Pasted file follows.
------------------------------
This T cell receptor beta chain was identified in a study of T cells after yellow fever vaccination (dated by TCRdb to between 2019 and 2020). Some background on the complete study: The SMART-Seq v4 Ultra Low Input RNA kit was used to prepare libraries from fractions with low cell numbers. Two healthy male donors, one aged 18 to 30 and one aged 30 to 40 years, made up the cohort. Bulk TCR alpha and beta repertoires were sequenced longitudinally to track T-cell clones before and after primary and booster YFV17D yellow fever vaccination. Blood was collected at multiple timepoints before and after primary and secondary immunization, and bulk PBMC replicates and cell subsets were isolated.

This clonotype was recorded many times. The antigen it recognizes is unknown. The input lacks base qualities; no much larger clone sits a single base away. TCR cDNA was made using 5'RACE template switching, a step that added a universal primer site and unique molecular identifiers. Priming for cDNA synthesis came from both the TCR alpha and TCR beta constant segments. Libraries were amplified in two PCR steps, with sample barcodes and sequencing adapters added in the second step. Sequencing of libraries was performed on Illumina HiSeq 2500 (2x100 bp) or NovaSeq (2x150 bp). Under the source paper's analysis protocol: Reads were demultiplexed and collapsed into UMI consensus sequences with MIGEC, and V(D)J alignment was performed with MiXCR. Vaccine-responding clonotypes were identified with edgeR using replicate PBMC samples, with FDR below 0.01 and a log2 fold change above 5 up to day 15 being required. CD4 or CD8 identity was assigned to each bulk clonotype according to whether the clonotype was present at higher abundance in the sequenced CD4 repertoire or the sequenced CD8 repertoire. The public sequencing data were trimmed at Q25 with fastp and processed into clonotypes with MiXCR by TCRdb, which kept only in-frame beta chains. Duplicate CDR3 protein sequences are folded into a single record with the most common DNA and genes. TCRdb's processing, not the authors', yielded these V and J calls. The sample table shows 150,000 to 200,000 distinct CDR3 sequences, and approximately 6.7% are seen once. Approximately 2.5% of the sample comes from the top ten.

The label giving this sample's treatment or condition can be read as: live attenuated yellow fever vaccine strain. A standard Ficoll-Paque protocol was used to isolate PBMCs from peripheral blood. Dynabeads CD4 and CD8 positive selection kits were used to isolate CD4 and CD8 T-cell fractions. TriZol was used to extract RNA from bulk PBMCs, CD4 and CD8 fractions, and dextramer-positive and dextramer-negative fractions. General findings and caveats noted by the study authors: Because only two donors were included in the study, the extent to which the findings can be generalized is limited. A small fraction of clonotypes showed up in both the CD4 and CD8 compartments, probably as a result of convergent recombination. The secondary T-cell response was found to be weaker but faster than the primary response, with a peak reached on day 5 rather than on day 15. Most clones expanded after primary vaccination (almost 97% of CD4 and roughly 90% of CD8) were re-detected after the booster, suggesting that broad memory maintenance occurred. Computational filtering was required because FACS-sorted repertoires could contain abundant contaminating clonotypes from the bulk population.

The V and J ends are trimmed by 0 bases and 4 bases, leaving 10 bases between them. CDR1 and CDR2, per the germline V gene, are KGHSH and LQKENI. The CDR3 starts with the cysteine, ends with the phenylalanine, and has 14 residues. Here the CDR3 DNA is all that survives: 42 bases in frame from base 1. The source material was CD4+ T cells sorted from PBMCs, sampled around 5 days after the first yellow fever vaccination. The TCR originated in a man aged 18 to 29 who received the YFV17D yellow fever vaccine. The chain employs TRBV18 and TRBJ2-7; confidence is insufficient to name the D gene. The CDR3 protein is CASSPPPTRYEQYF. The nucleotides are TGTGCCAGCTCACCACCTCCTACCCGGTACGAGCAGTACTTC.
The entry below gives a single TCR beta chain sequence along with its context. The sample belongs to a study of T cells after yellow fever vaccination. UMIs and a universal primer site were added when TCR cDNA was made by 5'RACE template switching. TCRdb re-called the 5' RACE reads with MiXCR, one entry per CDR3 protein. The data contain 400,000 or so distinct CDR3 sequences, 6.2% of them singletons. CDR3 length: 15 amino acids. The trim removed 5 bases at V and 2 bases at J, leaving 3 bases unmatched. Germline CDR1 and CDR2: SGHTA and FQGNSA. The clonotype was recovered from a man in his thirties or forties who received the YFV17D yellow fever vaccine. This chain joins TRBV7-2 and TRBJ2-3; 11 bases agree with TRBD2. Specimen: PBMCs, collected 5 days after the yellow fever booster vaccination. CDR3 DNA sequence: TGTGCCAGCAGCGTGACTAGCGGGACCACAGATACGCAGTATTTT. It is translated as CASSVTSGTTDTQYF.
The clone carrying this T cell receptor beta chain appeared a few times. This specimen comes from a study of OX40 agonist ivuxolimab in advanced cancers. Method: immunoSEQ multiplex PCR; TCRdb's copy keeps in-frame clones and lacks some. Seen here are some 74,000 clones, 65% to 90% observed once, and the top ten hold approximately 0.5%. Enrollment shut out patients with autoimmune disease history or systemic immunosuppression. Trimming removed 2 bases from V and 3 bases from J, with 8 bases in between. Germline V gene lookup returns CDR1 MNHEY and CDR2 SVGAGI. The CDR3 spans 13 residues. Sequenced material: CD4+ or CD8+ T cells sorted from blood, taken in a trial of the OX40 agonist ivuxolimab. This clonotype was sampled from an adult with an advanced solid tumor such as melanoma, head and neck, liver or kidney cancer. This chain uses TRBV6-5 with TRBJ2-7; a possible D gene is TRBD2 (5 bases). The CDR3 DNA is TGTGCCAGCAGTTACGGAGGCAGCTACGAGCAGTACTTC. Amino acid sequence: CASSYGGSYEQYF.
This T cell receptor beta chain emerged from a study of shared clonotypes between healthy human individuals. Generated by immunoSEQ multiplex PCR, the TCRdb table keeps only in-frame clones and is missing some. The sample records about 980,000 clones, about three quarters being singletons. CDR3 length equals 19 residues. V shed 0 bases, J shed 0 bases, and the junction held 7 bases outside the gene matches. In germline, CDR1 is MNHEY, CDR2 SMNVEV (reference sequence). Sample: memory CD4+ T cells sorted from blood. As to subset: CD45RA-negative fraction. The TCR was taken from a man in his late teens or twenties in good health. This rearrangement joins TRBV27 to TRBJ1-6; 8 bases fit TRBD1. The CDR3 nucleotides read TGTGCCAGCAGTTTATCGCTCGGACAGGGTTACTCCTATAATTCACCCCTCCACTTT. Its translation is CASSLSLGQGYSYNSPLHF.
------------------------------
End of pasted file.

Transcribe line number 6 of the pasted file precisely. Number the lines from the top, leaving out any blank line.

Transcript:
The clone carrying this T cell receptor beta chain appeared a few times. This specimen comes from a study of OX40 agonist ivuxolimab in advanced cancers. Method: immunoSEQ multiplex PCR; TCRdb's copy keeps in-frame clones and lacks some. Seen here are some 74,000 clones, 65% to 90% observed once, and the top ten hold approximately 0.5%. Enrollment shut out patients with autoimmune disease history or systemic immunosuppression. Trimming removed 2 bases from V and 3 bases from J, with 8 bases in between. Germline V gene lookup returns CDR1 MNHEY and CDR2 SVGAGI. The CDR3 spans 13 residues. Sequenced material: CD4+ or CD8+ T cells sorted from blood, taken in a trial of the OX40 agonist ivuxolimab. This clonotype was sampled from an adult with an advanced solid tumor such as melanoma, head and neck, liver or kidney cancer. This chain uses TRBV6-5 with TRBJ2-7; a possible D gene is TRBD2 (5 bases). The CDR3 DNA is TGTGCCAGCAGTTACGGAGGCAGCTACGAGCAGTACTTC. Amino acid sequence: CASSYGGSYEQYF.